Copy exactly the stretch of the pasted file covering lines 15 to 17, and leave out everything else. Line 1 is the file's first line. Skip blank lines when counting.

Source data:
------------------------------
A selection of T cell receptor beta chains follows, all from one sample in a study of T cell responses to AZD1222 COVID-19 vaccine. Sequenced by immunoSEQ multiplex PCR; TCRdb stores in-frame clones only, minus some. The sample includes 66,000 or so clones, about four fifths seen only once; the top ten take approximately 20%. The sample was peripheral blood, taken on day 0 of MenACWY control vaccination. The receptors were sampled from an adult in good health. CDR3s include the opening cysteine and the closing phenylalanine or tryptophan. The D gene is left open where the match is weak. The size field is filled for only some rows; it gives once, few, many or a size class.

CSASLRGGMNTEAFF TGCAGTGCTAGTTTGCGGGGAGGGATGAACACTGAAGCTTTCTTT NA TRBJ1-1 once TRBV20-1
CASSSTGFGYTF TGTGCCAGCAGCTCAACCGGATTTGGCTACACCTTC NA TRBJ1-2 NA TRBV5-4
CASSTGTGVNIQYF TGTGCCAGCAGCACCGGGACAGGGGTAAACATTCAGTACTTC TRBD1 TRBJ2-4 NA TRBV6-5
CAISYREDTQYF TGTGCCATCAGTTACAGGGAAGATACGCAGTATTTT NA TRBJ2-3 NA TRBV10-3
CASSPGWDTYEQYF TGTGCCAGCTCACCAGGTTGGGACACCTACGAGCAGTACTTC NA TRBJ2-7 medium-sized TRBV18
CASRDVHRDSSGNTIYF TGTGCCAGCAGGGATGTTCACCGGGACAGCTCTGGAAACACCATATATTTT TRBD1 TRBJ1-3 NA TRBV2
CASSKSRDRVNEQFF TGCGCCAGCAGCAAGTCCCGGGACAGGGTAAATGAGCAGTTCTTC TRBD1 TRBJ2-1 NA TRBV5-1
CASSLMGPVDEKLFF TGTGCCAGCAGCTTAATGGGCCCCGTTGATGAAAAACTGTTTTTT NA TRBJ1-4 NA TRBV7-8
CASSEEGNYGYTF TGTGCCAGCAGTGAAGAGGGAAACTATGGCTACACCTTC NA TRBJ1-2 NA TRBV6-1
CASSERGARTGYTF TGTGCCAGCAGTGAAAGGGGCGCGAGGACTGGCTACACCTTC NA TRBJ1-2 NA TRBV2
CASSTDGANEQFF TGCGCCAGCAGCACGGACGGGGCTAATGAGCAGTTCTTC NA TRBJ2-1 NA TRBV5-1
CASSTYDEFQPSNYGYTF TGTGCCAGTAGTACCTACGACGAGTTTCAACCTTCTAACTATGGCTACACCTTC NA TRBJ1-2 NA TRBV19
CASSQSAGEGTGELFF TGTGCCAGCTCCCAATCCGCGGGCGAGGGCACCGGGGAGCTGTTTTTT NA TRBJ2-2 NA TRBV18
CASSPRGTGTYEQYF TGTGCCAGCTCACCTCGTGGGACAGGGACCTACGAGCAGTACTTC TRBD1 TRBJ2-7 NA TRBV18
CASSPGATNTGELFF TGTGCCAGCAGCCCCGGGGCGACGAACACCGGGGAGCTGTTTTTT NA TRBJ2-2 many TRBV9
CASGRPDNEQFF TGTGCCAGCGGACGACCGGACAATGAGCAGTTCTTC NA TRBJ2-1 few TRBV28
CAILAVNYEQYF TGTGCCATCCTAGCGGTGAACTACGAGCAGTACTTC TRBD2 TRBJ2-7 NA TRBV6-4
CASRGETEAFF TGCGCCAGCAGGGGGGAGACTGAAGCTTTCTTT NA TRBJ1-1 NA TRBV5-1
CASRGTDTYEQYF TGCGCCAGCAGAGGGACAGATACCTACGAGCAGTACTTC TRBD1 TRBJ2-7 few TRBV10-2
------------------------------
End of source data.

CASSPRGTGTYEQYF TGTGCCAGCTCACCTCGTGGGACAGGGACCTACGAGCAGTACTTC TRBD1 TRBJ2-7 NA TRBV18
CASSPGATNTGELFF TGTGCCAGCAGCCCCGGGGCGACGAACACCGGGGAGCTGTTTTTT NA TRBJ2-2 many TRBV9
CASGRPDNEQFF TGTGCCAGCGGACGACCGGACAATGAGCAGTTCTTC NA TRBJ2-1 few TRBV28